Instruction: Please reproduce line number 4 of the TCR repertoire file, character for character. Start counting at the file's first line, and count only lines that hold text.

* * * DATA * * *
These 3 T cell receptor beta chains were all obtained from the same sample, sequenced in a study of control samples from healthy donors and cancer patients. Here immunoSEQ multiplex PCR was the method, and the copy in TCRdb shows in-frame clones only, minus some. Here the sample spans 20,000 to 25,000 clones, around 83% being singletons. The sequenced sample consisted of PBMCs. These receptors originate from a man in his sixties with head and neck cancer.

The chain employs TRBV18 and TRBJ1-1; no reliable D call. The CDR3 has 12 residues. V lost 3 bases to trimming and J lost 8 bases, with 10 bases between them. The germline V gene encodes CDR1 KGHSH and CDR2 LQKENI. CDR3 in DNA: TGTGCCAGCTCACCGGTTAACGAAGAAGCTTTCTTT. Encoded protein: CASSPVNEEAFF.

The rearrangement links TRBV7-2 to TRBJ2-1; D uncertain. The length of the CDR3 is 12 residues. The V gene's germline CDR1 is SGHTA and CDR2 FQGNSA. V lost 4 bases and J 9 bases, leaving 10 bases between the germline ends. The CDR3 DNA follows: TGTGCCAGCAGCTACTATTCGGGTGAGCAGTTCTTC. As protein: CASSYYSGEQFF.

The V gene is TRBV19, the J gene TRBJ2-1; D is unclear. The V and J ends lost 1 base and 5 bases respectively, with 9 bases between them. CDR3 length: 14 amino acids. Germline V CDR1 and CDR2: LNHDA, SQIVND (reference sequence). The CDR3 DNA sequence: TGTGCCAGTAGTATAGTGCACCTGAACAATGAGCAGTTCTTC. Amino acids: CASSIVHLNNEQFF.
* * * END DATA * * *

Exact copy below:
The V gene is TRBV19, the J gene TRBJ2-1; D is unclear. The V and J ends lost 1 base and 5 bases respectively, with 9 bases between them. CDR3 length: 14 amino acids. Germline V CDR1 and CDR2: LNHDA, SQIVND (reference sequence). The CDR3 DNA sequence: TGTGCCAGTAGTATAGTGCACCTGAACAATGAGCAGTTCTTC. Amino acids: CASSIVHLNNEQFF.